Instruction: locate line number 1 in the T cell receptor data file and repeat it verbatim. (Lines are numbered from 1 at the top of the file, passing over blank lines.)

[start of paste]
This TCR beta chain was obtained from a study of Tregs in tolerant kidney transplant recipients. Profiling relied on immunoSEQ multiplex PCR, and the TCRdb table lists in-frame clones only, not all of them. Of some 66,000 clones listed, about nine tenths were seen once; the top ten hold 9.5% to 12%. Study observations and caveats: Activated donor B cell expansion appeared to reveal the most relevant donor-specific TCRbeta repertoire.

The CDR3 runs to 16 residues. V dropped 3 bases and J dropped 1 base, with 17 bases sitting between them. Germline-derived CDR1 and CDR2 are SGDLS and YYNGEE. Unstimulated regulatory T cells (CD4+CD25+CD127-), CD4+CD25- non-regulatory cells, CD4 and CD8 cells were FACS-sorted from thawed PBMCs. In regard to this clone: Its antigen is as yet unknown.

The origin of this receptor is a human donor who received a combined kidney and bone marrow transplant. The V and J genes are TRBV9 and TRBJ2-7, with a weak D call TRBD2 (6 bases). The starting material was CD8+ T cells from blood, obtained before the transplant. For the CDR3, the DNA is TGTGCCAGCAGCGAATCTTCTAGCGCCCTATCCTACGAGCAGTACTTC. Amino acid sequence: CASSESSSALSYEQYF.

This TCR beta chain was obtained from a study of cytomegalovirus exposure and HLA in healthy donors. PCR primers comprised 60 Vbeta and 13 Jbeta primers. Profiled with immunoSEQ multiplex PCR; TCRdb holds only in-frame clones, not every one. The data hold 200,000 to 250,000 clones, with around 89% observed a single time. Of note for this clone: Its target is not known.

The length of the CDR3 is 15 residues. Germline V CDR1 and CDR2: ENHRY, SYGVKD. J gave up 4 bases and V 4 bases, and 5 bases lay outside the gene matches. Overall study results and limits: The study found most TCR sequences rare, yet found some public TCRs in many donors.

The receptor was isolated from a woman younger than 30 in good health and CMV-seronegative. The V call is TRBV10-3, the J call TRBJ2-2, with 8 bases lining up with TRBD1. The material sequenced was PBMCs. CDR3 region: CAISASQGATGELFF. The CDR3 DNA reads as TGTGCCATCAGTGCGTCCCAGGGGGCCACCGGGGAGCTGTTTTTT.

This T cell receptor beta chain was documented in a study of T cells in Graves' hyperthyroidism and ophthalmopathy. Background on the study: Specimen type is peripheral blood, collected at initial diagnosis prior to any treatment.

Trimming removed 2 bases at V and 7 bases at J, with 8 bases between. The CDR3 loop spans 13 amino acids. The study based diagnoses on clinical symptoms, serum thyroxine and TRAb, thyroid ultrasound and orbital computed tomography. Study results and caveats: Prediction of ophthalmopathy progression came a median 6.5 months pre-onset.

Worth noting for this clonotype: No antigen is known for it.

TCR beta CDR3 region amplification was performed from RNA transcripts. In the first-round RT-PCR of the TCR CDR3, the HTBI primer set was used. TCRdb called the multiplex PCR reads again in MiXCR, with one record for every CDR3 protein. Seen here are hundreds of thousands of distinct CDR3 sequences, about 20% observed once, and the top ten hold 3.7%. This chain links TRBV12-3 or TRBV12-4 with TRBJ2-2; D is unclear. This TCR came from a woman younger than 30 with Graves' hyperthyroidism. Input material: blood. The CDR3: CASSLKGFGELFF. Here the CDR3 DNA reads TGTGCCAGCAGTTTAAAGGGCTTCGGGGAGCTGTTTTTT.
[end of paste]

This TCR beta chain was obtained from a study of Tregs in tolerant kidney transplant recipients. Profiling relied on immunoSEQ multiplex PCR, and the TCRdb table lists in-frame clones only, not all of them. Of some 66,000 clones listed, about nine tenths were seen once; the top ten hold 9.5% to 12%. Study observations and caveats: Activated donor B cell expansion appeared to reveal the most relevant donor-specific TCRbeta repertoire.